However, there is no obligation for an employer to pay or offer time off to a union representative acting as a companion for one of their workers; this is entirely at the employer’s discretion.

The Acas code of practice stipulates that offering companions reasonable time off includes any time spent preparing or discussing the case during working hours as well as attending the hearing itself.

Although the statutory duty to pay a companion only applies during working hours, part-time workers who accompany a colleague outside their normal working hours should be paid or granted time off in lieu if a full-time worker would be entitled to payment.

Flexibility 

Employers must be flexible in supporting a worker’s right to be accompanied, as failure to reasonably guarantee this right can give rise to a range of claims.

What if Worker attends hearing unaccompanied?

If a worker turns up to a disciplinary or grievance hearing without a companion, you should check that they have been informed of their right to be accompanied.

If they are aware of their right but have chosen not to be accompanied, you should make a note of this within the minutes of the hearing.

If they did not understand their right and would like to be accompanied, you should adjourn the hearing and rearrange it at a time when a companion is available.

What if a Companion is unavailable?

Employers are under a legal duty to rearrange the hearing if the worker’s companion is unavailable at the time and date proposed.

In this situation, the worker must suggest an alternative time within 5 days of the original hearing date.

An employer can only postpone the hearing again if the alternative time is unreasonable, for example, because of their other commitments.

If the worker’s alternative time is unreasonable, you should clearly note down the reasons why and communicate this to the worker.

You should try to find a mutually convenient time within a reasonable period to hold the hearing.

It is important to note that refusal to postpone a hearing for a reasonable period, such as two weeks, so that the worker can be accompanied by their chosen companion may make a dismissal procedure unfair even if it does not breach the statutory right to be accompanied.

Therefore, you should be flexible and try to accommodate the companion’s availability as far as possible.

However, if you reach a point where a suitable time cannot be arranged, and the matter needs dealing with promptly, you will be entitled to go ahead with the hearing without the worker’s chosen companion.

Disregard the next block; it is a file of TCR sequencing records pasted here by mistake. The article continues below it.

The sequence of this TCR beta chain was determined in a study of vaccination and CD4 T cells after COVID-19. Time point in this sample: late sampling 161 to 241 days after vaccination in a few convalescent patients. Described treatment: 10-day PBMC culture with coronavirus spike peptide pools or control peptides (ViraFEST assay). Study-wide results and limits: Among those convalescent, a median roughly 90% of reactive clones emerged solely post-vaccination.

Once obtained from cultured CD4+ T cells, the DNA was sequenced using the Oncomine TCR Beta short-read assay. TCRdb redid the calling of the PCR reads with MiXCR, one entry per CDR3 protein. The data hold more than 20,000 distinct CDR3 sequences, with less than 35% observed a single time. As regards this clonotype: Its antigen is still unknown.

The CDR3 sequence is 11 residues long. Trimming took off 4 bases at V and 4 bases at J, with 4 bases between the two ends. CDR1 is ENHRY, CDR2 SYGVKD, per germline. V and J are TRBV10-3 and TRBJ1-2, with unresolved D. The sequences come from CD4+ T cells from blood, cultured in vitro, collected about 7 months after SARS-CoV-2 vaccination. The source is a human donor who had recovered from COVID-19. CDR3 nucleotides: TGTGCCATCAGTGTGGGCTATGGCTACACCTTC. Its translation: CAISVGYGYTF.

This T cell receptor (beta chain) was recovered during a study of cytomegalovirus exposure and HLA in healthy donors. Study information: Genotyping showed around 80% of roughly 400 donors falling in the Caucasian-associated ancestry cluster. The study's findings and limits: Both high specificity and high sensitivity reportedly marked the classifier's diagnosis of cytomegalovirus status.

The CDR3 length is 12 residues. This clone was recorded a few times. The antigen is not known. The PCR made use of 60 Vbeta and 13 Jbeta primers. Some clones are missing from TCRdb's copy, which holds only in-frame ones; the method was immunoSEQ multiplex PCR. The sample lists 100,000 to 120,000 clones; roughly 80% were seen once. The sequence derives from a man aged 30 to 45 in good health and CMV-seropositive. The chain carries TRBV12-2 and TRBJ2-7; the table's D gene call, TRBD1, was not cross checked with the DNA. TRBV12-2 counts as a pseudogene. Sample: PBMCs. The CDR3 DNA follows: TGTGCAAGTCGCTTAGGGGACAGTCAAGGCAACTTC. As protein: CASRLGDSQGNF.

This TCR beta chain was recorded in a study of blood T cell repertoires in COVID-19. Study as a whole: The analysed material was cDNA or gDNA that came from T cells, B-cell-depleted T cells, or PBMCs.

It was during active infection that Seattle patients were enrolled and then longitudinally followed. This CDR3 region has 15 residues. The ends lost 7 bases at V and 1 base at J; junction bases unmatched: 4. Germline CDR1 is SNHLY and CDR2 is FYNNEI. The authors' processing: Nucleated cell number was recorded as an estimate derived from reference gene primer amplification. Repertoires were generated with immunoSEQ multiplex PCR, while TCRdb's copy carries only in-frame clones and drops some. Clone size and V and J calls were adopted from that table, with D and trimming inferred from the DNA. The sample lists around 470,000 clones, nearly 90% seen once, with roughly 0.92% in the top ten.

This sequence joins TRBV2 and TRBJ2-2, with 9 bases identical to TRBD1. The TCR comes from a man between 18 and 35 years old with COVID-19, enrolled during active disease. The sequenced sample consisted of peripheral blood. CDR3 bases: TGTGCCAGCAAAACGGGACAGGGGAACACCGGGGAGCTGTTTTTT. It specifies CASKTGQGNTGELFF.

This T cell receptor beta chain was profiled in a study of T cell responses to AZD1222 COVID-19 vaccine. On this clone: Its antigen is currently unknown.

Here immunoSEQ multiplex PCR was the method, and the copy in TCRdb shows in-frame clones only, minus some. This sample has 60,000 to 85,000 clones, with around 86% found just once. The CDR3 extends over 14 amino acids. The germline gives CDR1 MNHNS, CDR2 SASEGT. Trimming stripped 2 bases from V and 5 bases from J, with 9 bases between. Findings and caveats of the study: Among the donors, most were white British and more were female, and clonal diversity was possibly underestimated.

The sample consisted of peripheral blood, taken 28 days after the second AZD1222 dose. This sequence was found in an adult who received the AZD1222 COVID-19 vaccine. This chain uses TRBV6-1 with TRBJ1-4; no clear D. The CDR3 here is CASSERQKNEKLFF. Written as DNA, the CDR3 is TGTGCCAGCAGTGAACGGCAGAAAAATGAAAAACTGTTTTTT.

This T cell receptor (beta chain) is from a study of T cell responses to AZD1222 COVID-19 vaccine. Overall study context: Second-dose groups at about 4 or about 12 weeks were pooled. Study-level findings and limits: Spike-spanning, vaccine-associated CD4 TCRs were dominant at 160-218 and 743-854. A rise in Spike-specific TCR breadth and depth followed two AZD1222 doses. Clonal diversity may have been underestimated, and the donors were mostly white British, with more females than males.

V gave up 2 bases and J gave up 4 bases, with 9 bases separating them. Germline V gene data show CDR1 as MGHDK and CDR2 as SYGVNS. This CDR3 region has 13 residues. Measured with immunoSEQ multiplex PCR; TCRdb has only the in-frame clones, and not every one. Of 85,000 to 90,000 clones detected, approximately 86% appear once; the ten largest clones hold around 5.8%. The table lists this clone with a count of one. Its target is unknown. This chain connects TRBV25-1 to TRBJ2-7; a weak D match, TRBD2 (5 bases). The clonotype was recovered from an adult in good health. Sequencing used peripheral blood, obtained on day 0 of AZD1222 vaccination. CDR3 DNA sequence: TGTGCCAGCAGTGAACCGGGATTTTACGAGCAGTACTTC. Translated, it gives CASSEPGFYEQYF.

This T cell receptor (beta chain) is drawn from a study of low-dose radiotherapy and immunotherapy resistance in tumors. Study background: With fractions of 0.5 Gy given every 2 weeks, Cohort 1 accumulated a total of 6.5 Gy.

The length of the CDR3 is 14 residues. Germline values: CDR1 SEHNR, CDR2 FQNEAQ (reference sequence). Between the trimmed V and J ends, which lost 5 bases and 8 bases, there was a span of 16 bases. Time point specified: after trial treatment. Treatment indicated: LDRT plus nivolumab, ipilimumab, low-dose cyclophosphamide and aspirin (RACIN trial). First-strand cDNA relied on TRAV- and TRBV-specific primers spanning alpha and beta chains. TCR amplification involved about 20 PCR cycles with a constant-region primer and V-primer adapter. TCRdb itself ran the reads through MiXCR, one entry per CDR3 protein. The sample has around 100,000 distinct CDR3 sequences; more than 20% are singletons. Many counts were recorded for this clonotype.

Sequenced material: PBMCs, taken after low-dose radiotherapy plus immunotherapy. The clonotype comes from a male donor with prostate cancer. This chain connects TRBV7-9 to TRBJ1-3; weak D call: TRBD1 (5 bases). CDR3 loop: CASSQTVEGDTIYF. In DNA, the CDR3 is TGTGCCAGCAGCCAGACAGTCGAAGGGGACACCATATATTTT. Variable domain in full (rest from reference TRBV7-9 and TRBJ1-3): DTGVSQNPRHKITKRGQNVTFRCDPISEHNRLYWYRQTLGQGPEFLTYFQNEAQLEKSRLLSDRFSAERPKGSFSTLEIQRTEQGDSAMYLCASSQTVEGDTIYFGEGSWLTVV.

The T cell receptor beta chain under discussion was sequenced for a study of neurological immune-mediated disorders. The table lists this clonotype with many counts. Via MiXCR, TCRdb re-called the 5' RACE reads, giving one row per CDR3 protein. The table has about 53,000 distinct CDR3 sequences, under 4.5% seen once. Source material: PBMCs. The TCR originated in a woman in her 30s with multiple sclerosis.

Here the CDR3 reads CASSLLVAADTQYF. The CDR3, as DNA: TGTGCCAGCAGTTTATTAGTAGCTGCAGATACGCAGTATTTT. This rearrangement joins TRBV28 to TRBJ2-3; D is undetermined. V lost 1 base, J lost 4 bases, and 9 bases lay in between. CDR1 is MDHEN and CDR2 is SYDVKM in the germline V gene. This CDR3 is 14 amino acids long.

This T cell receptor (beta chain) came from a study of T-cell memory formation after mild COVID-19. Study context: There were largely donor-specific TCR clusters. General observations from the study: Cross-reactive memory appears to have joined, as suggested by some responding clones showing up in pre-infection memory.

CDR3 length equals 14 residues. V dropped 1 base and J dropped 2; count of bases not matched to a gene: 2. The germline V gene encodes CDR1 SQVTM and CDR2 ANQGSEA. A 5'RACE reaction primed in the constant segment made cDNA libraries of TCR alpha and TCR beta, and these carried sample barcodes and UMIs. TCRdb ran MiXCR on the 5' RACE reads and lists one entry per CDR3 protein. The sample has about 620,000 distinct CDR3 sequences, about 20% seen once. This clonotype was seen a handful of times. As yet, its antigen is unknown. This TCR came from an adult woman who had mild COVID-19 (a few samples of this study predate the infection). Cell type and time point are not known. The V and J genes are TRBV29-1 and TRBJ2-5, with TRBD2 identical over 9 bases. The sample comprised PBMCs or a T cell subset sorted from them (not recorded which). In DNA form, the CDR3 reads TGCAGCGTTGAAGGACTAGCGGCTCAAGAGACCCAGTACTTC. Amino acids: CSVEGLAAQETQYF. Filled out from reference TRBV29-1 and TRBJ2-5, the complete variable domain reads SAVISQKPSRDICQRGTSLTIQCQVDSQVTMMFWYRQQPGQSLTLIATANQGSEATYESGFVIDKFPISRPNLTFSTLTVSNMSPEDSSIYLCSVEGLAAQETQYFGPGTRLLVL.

Requests for additional or legal representation

Employees have tried to argue that they are entitled to legal representation at disciplinary hearings when the outcome may prevent them from continuing to work in their chosen field, under their right to a fair hearing in Article 6 of the European Convention on Human Rights.

However, this argument has been rejected by the Supreme Court, so unless the employer’s disciplinary rules enhance the statutory right to be accompanied, workers will only be entitled to bring a trade union representative or a work colleague to disciplinary hearings.

Potential Tribunal claims

If you do not allow workers to be accompanied at disciplinary and grievance hearings, you face the risk of the following claims:

Breach of the statutory right 

Workers can bring a tribunal claim if their employer breaches their statutory right to be accompanied.

If their claim is successful, they will be awarded up to two weeks’ pay by the tribunal, subject to a statutory maximum award of £1076 (weekly pay is capped at £538).

Unfair dismissal 

If an employee is dismissed following a disciplinary hearing at which you denied them the right to be accompanied, they may bring a claim of unfair dismissal if they have two years’ service.

This is because the right to be accompanied forms part of the fair disciplinary procedure contained in the Acas code of practice.

If the tribunal decides that you unreasonably breached the code of practice by denying the employee’s right to be accompanied, the tribunal can increase the compensation award by up to 25%, which can be a significant cost to your business.

If you dismiss an employee because they tried to enforce their right to be accompanied, their dismissal will be automatically unfair.

This poses a much greater risk as there is no qualifying period for bringing a claim of automatic unfair dismissal, so all employees are entitled to bring this type of claim.

Summary of an Employees right to be accompanied

  • All workers and employees have the statutory right to be accompanied by a work colleague or trade union representative at formal disciplinary and grievance hearings.
  • You should check whether your disciplinary procedure or relevant policies enhance the right to be accompanied, e.g. allowing another companion or accompaniment at other meetings.
  • Failure to comply with the statutory duty or your own rules may result in claims.

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About the author 

James Rowland

James is the Commercial Director at Neathouse Partners and regularly writes articles surrounding issues in HR & Employment Law. Outside of the office, James is a keen Cricketer, playing in the Cheshire League for Nantwich CC. He also loves going to watch his football team, Crewe Alexandra. Feel free to connect with James on LinkedIn.